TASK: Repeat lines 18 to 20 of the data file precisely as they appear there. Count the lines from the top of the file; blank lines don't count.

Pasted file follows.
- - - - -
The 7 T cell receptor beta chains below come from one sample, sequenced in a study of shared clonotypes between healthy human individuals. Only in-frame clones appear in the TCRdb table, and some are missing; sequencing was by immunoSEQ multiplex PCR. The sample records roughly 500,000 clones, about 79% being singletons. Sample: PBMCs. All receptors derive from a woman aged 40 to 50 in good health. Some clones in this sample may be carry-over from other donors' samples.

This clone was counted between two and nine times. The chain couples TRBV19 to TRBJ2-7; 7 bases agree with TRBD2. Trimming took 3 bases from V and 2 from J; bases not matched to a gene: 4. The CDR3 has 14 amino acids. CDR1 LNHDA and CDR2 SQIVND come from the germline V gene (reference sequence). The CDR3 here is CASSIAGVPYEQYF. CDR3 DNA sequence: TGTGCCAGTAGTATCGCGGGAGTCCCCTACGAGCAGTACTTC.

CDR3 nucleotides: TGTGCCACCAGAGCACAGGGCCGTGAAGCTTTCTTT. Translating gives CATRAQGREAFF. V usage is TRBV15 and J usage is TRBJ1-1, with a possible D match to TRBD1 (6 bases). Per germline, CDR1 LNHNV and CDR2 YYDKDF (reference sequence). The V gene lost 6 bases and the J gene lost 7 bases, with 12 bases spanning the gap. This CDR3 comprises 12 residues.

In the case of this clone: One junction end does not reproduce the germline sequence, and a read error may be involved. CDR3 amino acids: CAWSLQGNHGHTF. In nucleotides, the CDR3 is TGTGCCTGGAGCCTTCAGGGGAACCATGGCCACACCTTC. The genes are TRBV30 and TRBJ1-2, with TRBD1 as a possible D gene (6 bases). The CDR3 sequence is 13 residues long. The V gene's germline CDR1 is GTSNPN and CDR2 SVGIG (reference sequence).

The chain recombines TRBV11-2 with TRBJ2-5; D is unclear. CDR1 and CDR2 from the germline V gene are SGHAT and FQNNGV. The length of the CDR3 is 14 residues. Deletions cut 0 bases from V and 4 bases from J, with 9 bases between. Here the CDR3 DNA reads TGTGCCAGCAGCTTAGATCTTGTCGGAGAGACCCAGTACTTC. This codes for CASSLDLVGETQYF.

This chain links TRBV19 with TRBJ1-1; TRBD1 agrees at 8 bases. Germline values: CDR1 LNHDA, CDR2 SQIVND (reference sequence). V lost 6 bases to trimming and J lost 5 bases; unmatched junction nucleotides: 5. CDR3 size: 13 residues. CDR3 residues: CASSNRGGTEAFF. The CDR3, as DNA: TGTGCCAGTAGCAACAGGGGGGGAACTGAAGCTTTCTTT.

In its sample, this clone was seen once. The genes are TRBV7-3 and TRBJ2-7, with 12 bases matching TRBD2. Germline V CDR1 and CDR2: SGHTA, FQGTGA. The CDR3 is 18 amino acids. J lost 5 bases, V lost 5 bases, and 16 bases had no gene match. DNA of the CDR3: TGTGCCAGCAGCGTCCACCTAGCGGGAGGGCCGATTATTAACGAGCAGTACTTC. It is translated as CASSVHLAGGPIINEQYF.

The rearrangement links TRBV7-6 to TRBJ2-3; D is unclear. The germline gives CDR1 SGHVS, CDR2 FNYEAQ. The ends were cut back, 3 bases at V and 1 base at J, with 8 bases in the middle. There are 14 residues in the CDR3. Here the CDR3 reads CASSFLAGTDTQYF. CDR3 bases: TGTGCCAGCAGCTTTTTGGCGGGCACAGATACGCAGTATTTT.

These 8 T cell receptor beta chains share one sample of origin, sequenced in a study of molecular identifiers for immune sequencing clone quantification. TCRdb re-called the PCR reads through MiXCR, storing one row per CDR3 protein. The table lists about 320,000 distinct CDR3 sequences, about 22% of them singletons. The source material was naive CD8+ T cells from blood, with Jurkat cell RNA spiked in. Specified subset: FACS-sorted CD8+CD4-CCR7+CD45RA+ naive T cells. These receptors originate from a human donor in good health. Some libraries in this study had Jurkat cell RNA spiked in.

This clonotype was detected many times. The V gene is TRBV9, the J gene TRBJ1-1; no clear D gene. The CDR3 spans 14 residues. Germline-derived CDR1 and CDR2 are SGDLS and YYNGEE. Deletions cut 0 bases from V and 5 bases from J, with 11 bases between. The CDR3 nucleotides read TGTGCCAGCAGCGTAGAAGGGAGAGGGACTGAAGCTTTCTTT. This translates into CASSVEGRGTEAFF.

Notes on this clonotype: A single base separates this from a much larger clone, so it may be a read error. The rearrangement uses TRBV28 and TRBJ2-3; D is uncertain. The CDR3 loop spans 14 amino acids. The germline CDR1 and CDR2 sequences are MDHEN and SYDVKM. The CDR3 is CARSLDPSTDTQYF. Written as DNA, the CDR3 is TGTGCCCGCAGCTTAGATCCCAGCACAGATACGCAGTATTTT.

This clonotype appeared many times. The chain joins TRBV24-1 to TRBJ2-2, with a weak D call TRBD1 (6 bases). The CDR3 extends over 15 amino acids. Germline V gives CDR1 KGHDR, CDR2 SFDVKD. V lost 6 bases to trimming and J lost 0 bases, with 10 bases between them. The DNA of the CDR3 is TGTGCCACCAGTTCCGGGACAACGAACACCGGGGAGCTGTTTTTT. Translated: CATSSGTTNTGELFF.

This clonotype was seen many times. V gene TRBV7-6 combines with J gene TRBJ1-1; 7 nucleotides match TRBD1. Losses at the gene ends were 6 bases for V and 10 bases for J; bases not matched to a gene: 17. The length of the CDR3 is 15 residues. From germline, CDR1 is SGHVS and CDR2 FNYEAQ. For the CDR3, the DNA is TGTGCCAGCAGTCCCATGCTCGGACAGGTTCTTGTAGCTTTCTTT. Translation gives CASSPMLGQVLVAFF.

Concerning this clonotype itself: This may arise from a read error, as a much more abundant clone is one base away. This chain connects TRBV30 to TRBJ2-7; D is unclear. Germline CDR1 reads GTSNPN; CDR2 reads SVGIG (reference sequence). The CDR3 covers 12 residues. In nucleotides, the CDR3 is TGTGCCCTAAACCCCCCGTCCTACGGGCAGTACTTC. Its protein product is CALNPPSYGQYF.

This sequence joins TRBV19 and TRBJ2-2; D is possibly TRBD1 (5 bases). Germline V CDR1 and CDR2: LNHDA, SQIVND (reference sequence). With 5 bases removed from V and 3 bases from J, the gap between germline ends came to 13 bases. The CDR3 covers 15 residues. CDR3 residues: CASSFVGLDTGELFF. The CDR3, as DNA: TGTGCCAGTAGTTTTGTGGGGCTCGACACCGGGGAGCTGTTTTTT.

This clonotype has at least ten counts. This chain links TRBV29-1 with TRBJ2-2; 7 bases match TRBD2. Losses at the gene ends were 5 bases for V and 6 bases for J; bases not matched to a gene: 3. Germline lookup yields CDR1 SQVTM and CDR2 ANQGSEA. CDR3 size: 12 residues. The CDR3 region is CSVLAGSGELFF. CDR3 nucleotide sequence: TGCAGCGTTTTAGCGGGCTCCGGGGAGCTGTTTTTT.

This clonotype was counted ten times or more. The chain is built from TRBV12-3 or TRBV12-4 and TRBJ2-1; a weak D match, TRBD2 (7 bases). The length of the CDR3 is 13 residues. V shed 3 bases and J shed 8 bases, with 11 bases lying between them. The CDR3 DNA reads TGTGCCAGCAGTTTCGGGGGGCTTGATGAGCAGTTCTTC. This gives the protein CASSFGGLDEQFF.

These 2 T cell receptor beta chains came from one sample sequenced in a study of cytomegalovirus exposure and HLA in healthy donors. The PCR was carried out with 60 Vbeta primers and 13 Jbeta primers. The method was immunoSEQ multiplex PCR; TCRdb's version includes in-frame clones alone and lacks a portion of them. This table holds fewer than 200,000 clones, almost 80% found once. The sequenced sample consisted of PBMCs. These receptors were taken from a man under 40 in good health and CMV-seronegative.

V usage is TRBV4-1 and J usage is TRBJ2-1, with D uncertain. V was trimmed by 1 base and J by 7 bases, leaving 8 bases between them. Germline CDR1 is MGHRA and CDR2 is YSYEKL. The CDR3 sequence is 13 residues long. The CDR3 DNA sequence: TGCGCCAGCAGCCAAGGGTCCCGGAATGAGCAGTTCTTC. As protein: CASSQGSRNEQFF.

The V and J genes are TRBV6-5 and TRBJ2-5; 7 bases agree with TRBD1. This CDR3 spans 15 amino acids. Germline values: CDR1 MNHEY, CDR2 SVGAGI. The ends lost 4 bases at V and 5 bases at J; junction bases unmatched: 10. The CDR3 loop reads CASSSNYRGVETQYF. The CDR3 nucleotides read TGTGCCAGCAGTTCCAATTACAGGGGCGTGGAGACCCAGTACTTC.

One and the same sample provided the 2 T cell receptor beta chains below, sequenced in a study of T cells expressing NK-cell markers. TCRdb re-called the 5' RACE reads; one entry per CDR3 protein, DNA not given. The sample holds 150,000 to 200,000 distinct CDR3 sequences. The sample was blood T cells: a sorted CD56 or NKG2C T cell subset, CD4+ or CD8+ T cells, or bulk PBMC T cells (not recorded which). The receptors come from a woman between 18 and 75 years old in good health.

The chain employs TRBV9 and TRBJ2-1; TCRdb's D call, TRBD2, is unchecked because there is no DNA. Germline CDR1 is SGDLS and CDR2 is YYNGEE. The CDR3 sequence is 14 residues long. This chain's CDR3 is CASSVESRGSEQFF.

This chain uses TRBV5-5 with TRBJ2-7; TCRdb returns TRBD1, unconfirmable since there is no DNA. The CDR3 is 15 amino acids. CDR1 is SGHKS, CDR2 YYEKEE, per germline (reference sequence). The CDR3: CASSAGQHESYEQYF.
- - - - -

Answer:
These 2 T cell receptor beta chains came from one sample sequenced in a study of cytomegalovirus exposure and HLA in healthy donors. The PCR was carried out with 60 Vbeta primers and 13 Jbeta primers. The method was immunoSEQ multiplex PCR; TCRdb's version includes in-frame clones alone and lacks a portion of them. This table holds fewer than 200,000 clones, almost 80% found once. The sequenced sample consisted of PBMCs. These receptors were taken from a man under 40 in good health and CMV-seronegative.

V usage is TRBV4-1 and J usage is TRBJ2-1, with D uncertain. V was trimmed by 1 base and J by 7 bases, leaving 8 bases between them. Germline CDR1 is MGHRA and CDR2 is YSYEKL. The CDR3 sequence is 13 residues long. The CDR3 DNA sequence: TGCGCCAGCAGCCAAGGGTCCCGGAATGAGCAGTTCTTC. As protein: CASSQGSRNEQFF.

The V and J genes are TRBV6-5 and TRBJ2-5; 7 bases agree with TRBD1. This CDR3 spans 15 amino acids. Germline values: CDR1 MNHEY, CDR2 SVGAGI. The ends lost 4 bases at V and 5 bases at J; junction bases unmatched: 10. The CDR3 loop reads CASSSNYRGVETQYF. The CDR3 nucleotides read TGTGCCAGCAGTTCCAATTACAGGGGCGTGGAGACCCAGTACTTC.